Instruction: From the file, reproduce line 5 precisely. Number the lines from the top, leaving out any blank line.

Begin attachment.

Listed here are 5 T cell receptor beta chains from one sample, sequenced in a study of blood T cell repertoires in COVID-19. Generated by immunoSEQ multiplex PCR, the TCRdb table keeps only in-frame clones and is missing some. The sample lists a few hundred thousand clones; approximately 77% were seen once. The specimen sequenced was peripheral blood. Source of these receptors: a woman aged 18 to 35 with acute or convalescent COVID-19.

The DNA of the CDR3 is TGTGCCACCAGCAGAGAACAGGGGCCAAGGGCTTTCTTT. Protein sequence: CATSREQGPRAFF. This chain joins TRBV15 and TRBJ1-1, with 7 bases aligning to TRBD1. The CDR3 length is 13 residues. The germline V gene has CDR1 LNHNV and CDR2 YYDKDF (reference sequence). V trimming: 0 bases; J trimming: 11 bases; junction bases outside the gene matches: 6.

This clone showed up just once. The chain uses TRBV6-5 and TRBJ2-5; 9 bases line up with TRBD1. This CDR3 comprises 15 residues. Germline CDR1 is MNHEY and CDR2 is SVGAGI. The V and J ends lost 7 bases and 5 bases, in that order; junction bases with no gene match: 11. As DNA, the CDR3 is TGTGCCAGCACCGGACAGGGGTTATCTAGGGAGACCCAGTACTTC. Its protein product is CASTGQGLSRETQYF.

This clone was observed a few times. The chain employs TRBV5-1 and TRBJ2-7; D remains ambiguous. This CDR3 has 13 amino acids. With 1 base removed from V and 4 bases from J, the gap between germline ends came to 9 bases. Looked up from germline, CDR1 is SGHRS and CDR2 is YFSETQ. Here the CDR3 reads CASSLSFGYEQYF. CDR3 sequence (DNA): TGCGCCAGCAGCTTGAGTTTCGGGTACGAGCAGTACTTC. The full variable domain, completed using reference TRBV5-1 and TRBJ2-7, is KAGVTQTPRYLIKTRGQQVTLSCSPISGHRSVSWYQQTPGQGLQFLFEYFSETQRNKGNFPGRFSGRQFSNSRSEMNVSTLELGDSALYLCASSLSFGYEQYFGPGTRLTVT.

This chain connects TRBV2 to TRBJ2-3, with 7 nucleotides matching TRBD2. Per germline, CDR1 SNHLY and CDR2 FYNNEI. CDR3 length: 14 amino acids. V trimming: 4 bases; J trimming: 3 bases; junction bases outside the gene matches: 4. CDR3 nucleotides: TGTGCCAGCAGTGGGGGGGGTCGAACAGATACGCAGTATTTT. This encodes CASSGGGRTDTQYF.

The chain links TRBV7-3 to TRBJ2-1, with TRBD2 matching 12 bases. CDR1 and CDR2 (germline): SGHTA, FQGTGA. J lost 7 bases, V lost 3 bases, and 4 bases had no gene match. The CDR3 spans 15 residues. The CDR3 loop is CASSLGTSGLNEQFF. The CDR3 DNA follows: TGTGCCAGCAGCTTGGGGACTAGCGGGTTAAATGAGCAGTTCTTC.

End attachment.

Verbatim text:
This chain connects TRBV2 to TRBJ2-3, with 7 nucleotides matching TRBD2. Per germline, CDR1 SNHLY and CDR2 FYNNEI. CDR3 length: 14 amino acids. V trimming: 4 bases; J trimming: 3 bases; junction bases outside the gene matches: 4. CDR3 nucleotides: TGTGCCAGCAGTGGGGGGGGTCGAACAGATACGCAGTATTTT. This encodes CASSGGGRTDTQYF.